# How to find the minimum number of states required by a DFA

Given a language $L = \left\{ a^{nk+1} | n > 0 \right\}$ and $k$ is an integer constant.

How to show that a DFA for this language must have $k+2$ states or more states using minimum state lemma.

By minimum state lemma I mean the number of minimum state a DFA has is the number of pairewise distinguishable states. I have constructed a set of pairewise distinguishable string ${a, aa, aaa, ... a^{k+2}}$ with respect to L and found that I can not add anymore strings to it. But I don't know how to prove this string has the maximum number of pairewise distinguishable strings.

• What do you think? What have you tried, and where have you failed? Also, can you state the "minimum state lemma"? This is not a standard term, though I'm sure it refers to some form of the Myhill–Nerode theorem. Feb 26 '17 at 21:58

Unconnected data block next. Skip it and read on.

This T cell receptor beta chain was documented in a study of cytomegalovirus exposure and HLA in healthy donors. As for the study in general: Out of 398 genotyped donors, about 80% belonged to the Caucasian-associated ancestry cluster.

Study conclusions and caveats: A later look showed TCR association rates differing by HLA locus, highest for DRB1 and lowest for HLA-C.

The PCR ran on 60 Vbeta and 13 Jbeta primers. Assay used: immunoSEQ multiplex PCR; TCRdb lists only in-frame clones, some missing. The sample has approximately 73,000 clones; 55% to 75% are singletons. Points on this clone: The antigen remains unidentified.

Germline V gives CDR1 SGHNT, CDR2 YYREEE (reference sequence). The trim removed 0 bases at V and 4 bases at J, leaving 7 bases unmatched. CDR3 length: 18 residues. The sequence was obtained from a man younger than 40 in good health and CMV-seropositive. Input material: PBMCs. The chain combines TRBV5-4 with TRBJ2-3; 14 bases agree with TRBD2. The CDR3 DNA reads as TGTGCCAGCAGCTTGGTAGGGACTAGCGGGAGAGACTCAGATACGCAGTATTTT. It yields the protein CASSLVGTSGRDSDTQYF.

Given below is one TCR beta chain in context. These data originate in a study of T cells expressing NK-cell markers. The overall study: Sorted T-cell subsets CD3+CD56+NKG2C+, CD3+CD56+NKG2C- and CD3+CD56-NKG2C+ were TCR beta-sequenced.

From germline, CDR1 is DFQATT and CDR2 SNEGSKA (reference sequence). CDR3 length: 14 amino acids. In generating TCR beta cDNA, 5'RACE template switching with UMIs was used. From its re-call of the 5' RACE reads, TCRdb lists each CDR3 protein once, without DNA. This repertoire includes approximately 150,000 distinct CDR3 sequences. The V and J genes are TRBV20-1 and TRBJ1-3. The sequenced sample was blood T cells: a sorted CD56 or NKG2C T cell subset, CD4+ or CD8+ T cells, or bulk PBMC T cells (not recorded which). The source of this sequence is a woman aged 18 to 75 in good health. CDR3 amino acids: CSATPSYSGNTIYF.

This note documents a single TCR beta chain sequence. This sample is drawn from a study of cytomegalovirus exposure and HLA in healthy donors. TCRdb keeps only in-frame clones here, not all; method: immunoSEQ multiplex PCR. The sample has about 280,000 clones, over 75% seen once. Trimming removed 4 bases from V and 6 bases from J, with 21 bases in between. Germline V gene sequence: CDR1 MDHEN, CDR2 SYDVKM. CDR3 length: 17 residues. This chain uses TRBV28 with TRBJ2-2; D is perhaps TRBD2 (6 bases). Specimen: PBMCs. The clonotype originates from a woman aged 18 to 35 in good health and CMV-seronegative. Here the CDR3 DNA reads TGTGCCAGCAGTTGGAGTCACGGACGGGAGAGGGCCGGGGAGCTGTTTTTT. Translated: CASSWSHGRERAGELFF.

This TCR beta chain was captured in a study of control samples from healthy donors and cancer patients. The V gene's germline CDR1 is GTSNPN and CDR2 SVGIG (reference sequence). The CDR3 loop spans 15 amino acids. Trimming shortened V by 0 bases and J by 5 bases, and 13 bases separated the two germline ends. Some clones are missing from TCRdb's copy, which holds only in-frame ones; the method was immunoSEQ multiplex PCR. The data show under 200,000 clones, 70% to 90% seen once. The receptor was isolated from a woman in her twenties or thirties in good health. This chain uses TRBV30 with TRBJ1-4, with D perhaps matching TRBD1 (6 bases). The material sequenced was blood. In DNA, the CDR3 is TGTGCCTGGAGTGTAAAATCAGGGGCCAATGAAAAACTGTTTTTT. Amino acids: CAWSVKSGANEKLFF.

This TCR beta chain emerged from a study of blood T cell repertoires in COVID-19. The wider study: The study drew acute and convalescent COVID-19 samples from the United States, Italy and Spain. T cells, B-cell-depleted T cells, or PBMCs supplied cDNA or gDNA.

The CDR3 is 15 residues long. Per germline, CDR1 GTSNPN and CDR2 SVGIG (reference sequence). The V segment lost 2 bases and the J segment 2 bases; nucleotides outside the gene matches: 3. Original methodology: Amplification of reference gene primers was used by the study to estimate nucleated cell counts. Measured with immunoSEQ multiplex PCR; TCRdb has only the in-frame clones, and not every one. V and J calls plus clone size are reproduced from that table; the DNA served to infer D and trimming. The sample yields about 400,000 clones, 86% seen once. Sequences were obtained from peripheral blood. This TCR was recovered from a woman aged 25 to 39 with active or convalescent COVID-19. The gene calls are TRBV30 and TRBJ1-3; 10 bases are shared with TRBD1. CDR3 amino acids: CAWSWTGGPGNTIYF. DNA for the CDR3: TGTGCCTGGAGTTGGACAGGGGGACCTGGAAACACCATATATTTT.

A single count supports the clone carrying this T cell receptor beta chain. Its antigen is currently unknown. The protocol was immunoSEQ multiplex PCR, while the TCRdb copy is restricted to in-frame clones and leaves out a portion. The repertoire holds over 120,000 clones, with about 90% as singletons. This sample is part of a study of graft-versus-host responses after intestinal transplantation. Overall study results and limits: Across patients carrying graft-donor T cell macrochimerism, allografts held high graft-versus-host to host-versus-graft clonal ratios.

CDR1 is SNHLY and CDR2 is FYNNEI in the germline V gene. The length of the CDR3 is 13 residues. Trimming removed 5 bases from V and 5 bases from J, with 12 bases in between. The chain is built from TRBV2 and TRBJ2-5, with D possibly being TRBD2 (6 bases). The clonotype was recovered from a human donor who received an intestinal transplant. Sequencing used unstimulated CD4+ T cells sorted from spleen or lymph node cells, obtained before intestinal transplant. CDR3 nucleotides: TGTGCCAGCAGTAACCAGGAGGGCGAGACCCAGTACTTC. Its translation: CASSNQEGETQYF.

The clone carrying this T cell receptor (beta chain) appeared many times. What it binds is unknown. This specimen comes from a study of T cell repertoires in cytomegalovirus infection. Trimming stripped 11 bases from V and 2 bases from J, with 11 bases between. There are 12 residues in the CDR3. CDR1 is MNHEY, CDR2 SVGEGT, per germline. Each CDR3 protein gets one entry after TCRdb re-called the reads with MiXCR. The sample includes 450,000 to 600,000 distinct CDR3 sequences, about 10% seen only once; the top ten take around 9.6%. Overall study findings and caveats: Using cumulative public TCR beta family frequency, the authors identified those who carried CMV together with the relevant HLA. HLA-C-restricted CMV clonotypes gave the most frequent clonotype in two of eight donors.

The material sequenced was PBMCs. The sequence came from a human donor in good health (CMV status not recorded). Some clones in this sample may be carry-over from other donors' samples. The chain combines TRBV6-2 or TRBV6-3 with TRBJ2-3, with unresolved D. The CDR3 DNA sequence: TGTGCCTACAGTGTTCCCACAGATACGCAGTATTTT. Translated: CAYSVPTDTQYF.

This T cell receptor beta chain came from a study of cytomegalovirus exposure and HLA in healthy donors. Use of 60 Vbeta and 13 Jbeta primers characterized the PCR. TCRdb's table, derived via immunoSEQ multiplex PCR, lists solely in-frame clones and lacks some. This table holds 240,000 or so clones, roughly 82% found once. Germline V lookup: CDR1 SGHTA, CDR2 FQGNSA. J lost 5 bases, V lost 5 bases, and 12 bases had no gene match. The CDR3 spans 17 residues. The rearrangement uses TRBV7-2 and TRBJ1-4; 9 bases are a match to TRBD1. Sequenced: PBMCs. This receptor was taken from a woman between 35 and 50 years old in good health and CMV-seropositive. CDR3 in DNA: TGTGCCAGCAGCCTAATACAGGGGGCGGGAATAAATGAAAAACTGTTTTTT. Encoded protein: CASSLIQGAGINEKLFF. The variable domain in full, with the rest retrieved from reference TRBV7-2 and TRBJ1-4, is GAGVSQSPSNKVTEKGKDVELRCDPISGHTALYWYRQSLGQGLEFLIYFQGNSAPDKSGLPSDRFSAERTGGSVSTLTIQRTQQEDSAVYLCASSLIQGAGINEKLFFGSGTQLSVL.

• @junhong: why do you care how much bigger the set could be? You only need to prove a minimum DFA size.
– rici
Feb 26 '17 at 22:51
• In the other direction, it suffices to construct a DFA with the minimum number of states. this gives you an upper bound on the maximum number of pairwise distinguishable strings. Feb 26 '17 at 23:43

Note, however, that the question only asks you to show that every DFA for the language must contain at least $k+2$ states. For this there is no need to show that your collection is maximal. If you find $k+2$ pairwise inequivalent strings, then it follows that every DFA for the language must contain at least $k+2$ states. If the collection is not maximal, all it means is that your bound isn't tight.
• Given an arbitrary string, you have to show that it's equivalent to (in your case) one of $a,a^2,\ldots,a^{k+2}$. Feb 27 '17 at 0:34